Thank you Frances
I am on day 11 of my sourdough starter. I have been following your TikTok on how to. I also privately messaged you on there.
The last time it rose was on day 7 and on that day I increased my feeding to 1:3:3 because it had a small dome that had flattened out. But it hasn’t risen since; only has a small amount of bubbles.
I keep it in my oven with the light on because I keep my house so cool.
I am not sure what to do at this point. Continue on as I am or do something different?
You mention keeping some of your discard in the fridge as back up in case anything happens to the stuff you are regularly maintaining. How long is the discard good for? Do you replace this with “new” discard every time you feed?
Also, I feed my starter once a week(ish) and it grows and bubbles within the hour. Does this mean my starter is very healthy? Or established?
Thank you for your time.
I have been feeding my starter 1:3:3 for about 3 weeks. It has not matured to double in 4-6 hours. It will double in 10-12 for sure. Ideas to help me get over this hump? Thank you
I’m on day 9 of my starter and it finally started having bubbles again after a false start. The only problem I’m having is that it keeps forming a crust on top. Is that normal? I’ve tried giving a higher proportion of water, putting plastic on top. I’m using the same Pyrex snap container you have in your how to start a starter tiktoks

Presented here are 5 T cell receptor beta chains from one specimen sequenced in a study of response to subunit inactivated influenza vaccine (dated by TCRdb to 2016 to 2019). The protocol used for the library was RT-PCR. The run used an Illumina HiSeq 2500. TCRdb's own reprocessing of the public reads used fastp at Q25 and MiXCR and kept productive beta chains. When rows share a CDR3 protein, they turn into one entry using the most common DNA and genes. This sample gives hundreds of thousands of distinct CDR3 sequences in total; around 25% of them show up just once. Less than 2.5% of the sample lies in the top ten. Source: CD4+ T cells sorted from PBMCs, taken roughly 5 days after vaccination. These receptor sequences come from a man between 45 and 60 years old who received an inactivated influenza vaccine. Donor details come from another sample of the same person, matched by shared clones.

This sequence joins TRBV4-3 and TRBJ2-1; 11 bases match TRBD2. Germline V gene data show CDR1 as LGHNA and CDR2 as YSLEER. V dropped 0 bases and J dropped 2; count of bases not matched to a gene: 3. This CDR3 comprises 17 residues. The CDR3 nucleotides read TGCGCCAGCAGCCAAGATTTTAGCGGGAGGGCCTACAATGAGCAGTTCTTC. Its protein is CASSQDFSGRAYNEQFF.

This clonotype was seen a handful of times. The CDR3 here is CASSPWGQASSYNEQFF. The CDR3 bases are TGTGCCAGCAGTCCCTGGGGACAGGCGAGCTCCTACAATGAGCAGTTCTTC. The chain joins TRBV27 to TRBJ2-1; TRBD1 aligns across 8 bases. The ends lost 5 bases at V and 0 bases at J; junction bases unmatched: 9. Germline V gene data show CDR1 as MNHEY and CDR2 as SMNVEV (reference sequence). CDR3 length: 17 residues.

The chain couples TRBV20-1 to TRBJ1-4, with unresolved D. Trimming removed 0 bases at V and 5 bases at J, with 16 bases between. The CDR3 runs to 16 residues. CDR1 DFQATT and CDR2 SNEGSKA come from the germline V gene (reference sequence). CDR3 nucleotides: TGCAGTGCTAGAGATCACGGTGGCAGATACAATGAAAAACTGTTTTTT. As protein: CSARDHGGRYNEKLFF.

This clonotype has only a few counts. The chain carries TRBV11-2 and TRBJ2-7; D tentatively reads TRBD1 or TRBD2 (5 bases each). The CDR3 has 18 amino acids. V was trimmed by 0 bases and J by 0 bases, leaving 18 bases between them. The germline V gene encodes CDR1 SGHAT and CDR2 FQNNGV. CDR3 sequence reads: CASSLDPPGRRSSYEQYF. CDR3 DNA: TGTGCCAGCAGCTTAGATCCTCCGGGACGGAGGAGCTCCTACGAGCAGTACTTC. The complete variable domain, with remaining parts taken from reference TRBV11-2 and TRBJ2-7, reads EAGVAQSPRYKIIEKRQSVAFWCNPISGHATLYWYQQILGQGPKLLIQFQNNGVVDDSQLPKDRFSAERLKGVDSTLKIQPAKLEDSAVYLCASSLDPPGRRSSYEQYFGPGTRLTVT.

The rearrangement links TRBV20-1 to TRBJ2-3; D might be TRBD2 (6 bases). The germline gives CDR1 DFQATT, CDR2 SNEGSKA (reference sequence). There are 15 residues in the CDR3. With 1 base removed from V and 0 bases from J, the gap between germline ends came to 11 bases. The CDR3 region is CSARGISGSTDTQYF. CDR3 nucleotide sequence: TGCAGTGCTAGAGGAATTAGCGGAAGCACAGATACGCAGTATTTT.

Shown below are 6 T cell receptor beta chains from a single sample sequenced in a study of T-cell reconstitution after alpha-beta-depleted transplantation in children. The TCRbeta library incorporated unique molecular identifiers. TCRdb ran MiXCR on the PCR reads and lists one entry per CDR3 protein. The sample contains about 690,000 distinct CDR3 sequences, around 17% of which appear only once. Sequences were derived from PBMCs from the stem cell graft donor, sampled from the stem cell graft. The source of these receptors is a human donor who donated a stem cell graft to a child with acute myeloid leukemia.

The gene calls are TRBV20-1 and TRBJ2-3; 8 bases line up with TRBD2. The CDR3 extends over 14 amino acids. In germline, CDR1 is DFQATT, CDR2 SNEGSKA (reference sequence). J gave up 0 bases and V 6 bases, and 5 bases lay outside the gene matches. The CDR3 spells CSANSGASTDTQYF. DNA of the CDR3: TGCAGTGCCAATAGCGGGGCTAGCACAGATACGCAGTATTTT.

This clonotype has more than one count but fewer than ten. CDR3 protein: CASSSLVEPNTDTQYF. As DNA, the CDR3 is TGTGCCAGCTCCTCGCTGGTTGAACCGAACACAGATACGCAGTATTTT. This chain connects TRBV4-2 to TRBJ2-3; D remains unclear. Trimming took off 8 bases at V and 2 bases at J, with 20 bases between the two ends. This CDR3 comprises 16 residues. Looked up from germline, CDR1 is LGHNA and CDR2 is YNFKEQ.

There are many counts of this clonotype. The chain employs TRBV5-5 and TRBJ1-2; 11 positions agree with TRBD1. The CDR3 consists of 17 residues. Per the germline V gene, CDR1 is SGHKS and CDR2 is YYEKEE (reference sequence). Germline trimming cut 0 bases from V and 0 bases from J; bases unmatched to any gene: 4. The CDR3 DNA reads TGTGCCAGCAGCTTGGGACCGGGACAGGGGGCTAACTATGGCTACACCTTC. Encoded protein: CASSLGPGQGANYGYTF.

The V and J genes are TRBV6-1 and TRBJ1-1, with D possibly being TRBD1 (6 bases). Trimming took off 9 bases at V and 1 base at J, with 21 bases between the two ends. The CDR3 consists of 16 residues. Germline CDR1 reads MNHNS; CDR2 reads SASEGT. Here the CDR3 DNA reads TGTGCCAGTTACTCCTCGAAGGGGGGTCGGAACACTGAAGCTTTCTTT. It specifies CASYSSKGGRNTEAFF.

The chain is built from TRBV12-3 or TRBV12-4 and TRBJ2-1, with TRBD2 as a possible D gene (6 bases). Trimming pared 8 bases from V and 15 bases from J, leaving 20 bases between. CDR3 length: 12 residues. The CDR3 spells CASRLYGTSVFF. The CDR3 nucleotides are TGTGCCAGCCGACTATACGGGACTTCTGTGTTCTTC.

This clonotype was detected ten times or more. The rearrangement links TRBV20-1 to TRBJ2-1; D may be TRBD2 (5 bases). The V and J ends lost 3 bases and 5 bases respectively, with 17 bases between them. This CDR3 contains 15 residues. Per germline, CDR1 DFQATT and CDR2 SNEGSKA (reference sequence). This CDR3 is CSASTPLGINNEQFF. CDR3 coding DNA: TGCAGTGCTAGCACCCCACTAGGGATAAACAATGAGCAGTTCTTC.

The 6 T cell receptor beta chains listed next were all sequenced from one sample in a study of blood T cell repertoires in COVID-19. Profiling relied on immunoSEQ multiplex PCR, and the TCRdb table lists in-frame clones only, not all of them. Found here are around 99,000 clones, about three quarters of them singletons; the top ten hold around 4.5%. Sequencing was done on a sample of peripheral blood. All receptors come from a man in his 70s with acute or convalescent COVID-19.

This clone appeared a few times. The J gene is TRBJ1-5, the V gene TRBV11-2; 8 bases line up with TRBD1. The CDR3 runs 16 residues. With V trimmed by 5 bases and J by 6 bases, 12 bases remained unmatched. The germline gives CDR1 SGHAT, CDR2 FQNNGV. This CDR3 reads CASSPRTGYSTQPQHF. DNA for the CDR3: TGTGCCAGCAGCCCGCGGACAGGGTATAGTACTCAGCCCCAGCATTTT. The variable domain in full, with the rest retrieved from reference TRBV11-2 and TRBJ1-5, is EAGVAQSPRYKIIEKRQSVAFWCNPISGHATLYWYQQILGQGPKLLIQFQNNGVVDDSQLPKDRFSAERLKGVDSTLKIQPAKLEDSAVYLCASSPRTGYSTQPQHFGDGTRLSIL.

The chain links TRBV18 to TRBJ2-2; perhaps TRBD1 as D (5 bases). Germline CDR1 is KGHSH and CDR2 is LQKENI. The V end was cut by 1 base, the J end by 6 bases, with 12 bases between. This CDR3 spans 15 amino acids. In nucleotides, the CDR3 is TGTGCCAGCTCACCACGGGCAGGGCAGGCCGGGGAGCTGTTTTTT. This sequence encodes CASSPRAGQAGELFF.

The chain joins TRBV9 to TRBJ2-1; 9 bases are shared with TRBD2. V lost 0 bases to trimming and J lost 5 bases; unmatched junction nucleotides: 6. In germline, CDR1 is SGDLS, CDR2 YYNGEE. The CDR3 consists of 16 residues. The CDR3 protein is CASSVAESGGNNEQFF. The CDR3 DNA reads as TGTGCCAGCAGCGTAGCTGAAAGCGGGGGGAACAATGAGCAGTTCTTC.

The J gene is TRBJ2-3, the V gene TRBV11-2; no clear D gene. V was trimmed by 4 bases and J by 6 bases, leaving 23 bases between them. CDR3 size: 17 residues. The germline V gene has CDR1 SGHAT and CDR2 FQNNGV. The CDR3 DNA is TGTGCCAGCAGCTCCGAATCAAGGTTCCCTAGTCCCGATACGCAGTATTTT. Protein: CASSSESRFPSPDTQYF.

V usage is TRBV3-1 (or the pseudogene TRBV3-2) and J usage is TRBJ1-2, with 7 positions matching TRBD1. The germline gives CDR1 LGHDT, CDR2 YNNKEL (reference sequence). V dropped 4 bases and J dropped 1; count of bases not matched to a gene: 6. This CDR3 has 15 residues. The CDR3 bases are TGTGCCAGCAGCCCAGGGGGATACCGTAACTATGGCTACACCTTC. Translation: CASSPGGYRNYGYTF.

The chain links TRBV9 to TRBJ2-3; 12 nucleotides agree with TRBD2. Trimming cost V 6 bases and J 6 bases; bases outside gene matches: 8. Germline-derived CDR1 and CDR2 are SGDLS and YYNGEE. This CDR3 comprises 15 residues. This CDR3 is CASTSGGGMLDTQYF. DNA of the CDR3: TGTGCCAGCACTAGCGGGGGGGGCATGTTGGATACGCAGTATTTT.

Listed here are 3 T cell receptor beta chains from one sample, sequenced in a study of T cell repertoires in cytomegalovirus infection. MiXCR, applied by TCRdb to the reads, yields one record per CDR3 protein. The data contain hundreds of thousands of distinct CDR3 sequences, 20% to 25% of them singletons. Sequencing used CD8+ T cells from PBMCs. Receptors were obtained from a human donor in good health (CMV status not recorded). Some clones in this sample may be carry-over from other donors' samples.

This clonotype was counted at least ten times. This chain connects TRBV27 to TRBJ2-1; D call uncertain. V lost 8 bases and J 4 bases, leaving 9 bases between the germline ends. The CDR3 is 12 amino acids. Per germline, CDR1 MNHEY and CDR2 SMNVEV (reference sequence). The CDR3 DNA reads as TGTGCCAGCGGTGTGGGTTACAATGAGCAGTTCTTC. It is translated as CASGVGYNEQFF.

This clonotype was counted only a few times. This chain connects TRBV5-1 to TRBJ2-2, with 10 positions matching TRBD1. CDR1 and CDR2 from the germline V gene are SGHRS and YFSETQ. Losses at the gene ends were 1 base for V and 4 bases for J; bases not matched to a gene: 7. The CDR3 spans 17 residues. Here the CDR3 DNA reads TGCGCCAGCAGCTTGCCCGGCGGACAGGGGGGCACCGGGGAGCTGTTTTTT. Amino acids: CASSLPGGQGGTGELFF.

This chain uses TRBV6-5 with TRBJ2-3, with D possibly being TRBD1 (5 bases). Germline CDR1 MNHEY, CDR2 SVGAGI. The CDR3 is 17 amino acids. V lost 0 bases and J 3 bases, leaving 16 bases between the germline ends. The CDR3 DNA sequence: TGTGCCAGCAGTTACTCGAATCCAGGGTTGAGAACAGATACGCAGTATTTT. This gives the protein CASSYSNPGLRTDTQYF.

I had a wonderful starter from a friend when I lived in China. Bread making is not exactly a Chinese forte—they make steamed bread, but noodles and rice dishes are wonderful! Anyway, I made bread and bagels mostly. It rise just about as fast as regular yeast!
Now I am trying to make my own starter. So far, it looks pretty good—I only began YESTERDAY and it’s bubbling like crazy. I am as glad to read that it can do this at the beginning and then level out itself, because it’s risen a lot in just a day!! I am not supposed to start feeling it until the day after tomorrow. Any advice?